Sunday, November 28, 2010


"If you touch my junk, I'm gonna have you arrested."
      ~ anonymous but now famous protest about a pre-flight pat down by the TSA.

Ok, I admit I'm trying to get your attention.

The incest I'm talking about is the incestuous relationship between our government policy-makers and corporations whose products offer possible "solutions" to our assorted problems.  Thanks to the huge influence some of these corporations enjoy, policy alternatives do not appear to get a full airing before procurement decisions are made.

Take, for example, the Transportation Security Administration [TSA]'s use of new invasive security techniques. If your head has been under a rock, or you're still suffering from a turkey tryptophan hang-over, you might have missed the loud outcry about the use of body scanners that show operators pictures of your body through your clothes.  I can't remember where I read it, but apparently the "view" is accurate enough that one airport employee apparently beat the heck out of another for making fun of the size of his member after a TSA demonstration.  Oh yes, and don't forget the really personal physical "pat downs" that go with the body scan, to erase any lingering doubts.

It's the body scanner I want to focus on at the moment.  Is it good policy or good lobbying that landed $338 million worth of federal contracts for Advanced Imaging Technology [AIT Corp]'s body scanner technology?   Mother Jones Magazine presents a pretty thorough list of lobbyists involved, although somehow they left off Linda Daschle, wife of former Senate Majority Leader Tom Daschle and also a former FAA Administrator.  Her contract for AIT Corp is said to be $100K.  Look at this line-up:

"Which brings us to the money shot. The body scanner is sure to get a go-ahead because of the illustrious personages hawking them. Chief among them is former DHS secretary Michael Chertoff, who now heads the Chertoff Group, which represents one of the leading manufacturers of whole-body-imaging machines, Rapiscan Systems. For days after the attack, Chertoff made the rounds on the media promoting the scanners, calling the bombing attempt "a very vivid lesson in the value of that machinery"—all without disclosing his relationship to Rapiscan. According to the Washington Post:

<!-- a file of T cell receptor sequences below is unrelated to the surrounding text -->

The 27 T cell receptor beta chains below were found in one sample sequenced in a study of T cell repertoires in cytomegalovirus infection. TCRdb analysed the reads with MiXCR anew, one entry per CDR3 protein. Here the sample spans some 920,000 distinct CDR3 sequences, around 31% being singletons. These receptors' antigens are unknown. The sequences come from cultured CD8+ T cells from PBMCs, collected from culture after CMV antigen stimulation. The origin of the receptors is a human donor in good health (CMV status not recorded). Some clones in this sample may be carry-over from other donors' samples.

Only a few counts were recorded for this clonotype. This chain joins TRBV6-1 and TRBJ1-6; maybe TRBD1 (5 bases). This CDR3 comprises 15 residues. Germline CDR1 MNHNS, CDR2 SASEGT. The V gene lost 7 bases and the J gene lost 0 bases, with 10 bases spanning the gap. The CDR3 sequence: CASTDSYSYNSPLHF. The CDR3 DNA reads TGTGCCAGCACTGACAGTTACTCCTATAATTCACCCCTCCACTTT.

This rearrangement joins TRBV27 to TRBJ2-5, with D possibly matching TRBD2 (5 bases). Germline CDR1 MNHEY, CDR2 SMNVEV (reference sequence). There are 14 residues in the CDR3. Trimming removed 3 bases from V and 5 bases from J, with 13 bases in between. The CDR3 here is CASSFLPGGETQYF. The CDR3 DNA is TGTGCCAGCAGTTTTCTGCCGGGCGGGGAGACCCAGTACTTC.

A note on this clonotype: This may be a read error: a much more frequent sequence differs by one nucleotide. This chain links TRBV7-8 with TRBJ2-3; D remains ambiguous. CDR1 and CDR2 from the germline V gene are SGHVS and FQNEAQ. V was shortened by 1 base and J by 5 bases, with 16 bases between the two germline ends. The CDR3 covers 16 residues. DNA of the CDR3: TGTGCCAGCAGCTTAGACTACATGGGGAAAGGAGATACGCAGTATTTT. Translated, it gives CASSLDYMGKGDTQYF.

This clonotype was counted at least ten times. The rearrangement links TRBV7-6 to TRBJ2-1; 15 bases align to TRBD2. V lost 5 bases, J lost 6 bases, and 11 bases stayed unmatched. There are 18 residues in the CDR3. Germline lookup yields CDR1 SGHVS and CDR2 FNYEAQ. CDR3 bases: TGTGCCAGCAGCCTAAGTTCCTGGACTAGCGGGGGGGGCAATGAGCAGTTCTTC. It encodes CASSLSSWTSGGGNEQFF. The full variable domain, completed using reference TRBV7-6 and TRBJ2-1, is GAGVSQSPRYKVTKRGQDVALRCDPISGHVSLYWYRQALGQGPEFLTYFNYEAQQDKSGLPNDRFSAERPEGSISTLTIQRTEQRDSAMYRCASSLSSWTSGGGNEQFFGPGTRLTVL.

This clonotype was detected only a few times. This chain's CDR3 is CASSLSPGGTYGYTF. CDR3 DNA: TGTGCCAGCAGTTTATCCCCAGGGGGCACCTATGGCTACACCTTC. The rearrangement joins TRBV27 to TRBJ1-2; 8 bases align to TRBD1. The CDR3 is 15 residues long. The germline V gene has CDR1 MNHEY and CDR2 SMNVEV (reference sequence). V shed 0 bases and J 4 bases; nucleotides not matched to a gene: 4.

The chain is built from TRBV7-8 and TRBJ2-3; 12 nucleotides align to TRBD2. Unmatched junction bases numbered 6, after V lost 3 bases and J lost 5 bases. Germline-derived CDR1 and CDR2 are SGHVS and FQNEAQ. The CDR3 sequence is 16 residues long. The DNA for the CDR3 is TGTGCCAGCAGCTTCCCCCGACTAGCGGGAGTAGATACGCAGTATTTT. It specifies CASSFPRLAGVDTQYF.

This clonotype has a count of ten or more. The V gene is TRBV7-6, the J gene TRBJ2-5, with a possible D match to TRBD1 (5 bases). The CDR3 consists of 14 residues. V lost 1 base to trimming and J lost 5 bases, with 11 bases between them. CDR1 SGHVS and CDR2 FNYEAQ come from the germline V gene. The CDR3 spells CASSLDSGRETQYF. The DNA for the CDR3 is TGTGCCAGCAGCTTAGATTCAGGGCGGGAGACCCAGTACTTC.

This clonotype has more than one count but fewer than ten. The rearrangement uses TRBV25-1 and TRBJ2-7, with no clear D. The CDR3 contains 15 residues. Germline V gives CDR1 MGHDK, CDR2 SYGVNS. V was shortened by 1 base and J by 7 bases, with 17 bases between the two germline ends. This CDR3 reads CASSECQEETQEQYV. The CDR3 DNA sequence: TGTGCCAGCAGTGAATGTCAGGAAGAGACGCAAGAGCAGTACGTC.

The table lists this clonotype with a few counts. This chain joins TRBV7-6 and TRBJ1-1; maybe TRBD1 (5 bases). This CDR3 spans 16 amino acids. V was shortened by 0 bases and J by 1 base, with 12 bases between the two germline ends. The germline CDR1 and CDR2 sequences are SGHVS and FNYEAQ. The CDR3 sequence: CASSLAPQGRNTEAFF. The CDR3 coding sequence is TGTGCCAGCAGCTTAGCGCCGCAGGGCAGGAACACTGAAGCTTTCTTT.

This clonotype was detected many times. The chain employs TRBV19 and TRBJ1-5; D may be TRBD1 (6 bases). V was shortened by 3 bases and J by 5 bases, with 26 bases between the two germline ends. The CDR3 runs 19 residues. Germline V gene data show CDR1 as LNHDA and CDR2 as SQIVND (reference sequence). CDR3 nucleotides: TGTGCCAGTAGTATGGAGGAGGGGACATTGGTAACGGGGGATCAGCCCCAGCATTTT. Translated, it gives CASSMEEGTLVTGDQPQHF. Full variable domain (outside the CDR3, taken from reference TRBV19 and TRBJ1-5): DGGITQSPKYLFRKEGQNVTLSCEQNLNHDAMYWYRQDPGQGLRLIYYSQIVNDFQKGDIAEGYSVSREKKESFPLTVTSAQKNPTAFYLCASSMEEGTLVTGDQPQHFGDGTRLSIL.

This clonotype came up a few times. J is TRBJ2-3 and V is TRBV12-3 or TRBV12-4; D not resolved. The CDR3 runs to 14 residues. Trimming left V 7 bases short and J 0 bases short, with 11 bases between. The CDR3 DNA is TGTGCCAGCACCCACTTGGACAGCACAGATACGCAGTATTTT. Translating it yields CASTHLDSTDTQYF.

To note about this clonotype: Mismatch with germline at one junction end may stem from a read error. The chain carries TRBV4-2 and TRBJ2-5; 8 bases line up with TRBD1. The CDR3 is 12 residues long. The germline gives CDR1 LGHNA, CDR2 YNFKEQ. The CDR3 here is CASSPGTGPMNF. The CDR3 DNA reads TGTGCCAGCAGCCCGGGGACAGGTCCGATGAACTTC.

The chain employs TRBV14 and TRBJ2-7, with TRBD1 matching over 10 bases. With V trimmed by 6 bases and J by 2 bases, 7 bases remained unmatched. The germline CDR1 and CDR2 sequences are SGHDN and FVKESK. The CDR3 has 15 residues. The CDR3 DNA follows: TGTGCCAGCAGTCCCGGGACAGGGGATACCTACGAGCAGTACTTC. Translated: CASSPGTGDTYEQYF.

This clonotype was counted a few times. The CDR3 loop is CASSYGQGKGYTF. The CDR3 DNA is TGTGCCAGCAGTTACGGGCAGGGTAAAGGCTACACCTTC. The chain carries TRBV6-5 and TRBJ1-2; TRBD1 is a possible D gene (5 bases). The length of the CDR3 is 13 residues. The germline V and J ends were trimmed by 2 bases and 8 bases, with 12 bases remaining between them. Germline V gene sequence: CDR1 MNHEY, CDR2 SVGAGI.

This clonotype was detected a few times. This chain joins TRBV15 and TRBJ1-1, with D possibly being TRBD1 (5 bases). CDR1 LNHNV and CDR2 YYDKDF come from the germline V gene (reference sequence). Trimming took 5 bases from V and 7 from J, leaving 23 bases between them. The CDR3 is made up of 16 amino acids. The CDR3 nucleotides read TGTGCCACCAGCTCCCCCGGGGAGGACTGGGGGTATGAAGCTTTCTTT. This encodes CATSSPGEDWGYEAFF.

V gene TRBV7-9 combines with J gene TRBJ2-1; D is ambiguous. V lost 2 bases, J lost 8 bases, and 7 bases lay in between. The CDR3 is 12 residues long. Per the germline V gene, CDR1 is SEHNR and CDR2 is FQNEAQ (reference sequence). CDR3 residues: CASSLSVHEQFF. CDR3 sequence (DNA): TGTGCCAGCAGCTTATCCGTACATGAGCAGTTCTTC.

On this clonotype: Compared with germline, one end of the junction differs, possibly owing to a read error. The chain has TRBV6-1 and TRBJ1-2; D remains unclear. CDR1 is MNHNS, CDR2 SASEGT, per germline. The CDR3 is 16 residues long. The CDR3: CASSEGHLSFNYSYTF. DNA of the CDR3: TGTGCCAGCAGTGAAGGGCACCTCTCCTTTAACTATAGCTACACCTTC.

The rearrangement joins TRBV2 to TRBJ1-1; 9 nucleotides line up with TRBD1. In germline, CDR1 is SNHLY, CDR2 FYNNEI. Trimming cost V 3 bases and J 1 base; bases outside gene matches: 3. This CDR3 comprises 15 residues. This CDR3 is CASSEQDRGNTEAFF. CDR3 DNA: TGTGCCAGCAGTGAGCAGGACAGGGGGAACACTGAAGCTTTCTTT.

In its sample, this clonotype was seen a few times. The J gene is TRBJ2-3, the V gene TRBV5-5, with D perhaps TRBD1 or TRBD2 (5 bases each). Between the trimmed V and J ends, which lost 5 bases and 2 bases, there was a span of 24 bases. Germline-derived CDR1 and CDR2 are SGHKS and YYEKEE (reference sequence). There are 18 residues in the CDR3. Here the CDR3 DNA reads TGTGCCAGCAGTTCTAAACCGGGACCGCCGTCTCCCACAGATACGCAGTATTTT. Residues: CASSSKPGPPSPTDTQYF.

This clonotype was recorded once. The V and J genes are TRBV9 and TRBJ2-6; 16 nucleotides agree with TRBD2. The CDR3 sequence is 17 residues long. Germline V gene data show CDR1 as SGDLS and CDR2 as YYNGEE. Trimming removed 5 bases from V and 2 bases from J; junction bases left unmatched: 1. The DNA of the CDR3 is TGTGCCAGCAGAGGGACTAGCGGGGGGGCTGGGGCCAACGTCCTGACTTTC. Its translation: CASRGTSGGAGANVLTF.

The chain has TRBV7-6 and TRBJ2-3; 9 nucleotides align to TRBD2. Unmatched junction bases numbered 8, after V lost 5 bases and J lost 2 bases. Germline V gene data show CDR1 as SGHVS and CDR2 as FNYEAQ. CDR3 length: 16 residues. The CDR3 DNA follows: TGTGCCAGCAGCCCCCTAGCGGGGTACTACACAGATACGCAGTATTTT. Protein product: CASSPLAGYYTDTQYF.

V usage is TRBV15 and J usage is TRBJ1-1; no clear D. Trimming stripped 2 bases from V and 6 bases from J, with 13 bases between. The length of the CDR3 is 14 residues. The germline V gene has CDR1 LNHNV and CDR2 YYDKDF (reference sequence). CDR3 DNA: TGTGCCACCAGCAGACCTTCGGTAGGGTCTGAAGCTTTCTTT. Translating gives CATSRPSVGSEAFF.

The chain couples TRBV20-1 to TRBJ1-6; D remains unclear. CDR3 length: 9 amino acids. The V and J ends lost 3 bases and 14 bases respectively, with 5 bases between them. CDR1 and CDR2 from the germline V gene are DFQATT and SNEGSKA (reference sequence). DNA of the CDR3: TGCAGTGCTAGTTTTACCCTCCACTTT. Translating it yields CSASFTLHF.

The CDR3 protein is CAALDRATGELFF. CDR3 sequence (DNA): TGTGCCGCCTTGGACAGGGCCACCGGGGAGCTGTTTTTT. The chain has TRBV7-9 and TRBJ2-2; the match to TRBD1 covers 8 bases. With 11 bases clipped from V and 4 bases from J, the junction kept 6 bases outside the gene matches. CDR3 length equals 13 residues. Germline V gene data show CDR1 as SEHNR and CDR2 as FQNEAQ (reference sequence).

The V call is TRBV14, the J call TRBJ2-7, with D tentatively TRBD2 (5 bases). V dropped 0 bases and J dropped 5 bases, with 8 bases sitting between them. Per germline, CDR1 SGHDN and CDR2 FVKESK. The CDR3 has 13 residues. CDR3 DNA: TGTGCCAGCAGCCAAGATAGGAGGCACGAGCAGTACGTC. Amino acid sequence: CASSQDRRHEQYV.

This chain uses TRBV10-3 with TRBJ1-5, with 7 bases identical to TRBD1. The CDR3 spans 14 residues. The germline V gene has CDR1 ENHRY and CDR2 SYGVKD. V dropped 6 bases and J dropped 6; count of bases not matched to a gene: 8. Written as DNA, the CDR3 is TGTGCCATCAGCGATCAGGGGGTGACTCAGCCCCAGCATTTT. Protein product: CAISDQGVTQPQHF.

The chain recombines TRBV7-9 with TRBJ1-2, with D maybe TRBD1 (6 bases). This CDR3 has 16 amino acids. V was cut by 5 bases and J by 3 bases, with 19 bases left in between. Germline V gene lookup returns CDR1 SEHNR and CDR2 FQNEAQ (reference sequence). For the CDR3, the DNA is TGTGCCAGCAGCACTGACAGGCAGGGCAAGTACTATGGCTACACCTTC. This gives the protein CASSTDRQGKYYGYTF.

Chertoff’s advocacy for the technology dates back to his time in the Bush administration. In 2005, Homeland Security ordered the government’s first batch of the scanners—five from California-based Rapiscan Systems.
In the summer, TSA purchased 150 machines from Rapiscan with $25 million in American Recovery and Reinvestment Act funds.

The Washington Examiner last week ran down an entire list of all the former Washington politicians and staff members who are now part of what it calls the "full-body scanner lobby":

One manufacturer, according to the Cleveland Plain Dealer, is American Science & Engineering, Inc. AS&E has retained the K Street firm Wexler & Walker to lobby for "federal deployment of security technology by DHS and DOD." Individual lobbyists on this account include former TSA deputy administration Tom Blank, who also worked under House Speaker Newt Gingrich.

Chad Wolf—former assistant administrator for policy at TSA, and a former aide to Kay Bailey Hutchison, R-Tex., a top Senate appropriator and the ranking Republican on the transportation committee—is also lobbying on AS&E’s behalf.

Smiths Detection, another screening manufacturer, employs top transportation lobbying firm Van Scoyoc Associates, including Kevin Patrick Kelly, a former top staffer to Sen. Barbara Mikulski, D-Md., who sits on the Homeland Security Appropriations subcommittee. Smiths also retains former congresswoman Helen Delich Bentley, R-Md."

Former Sen. Al D’Amato, R-N.Y., represents L3 Systems, about which Bloomberg wrote today: "L-3 has ‘developed a more sophisticated system that could prevent smuggling of almost anything on the body,’ said Howard Rubel, an analyst at Jefferies & Co., who has a ‘hold’ rating on the stock."

Oh, and by the way, the CEO of one of the manufacturers' parent companies, Deepak Chopra - no, not that Deepak Chopra -  is said to have been deeply involved in influencing President Obama's trip to India this month. 

# # #

But, you might ask, don't we need these scanners, as distasteful as they may be, to deal with a serious security threat?   

Yes, folks, we have a pretty serious terrorist problem.  But there are other, proven security methods.  Take Israel.  That country's airport security is the safest in the world, and they do not use body scanners.  Perhaps Israel never even considered body scanners.  Their multi-party system includes heavily religious orthodox-influenced parties with a strong value around modesty.  Their cultural considerations demanded a less invasive solution.   In the short video that follows, Isaac Yeffet, El Al's head of security, talks about Israeli security procedures: 

One of my facebook friends, Andrea Kent, made the point that Israel can do this because almost all air traffic goes in and out one (admittedly huge) airport in Tel Aviv.  This might be different than running security through hundreds and hundreds of airports spread out across the United States.  But then again, it might not be.  We train police in every city and small town in the country.  It's not impossible.   I'm not even sure how the cost for hiring extra security staff compares to the cost for the body scanners, but think of how many people could be taken off the unemployment roles!  I love a solution that solves multiple problems!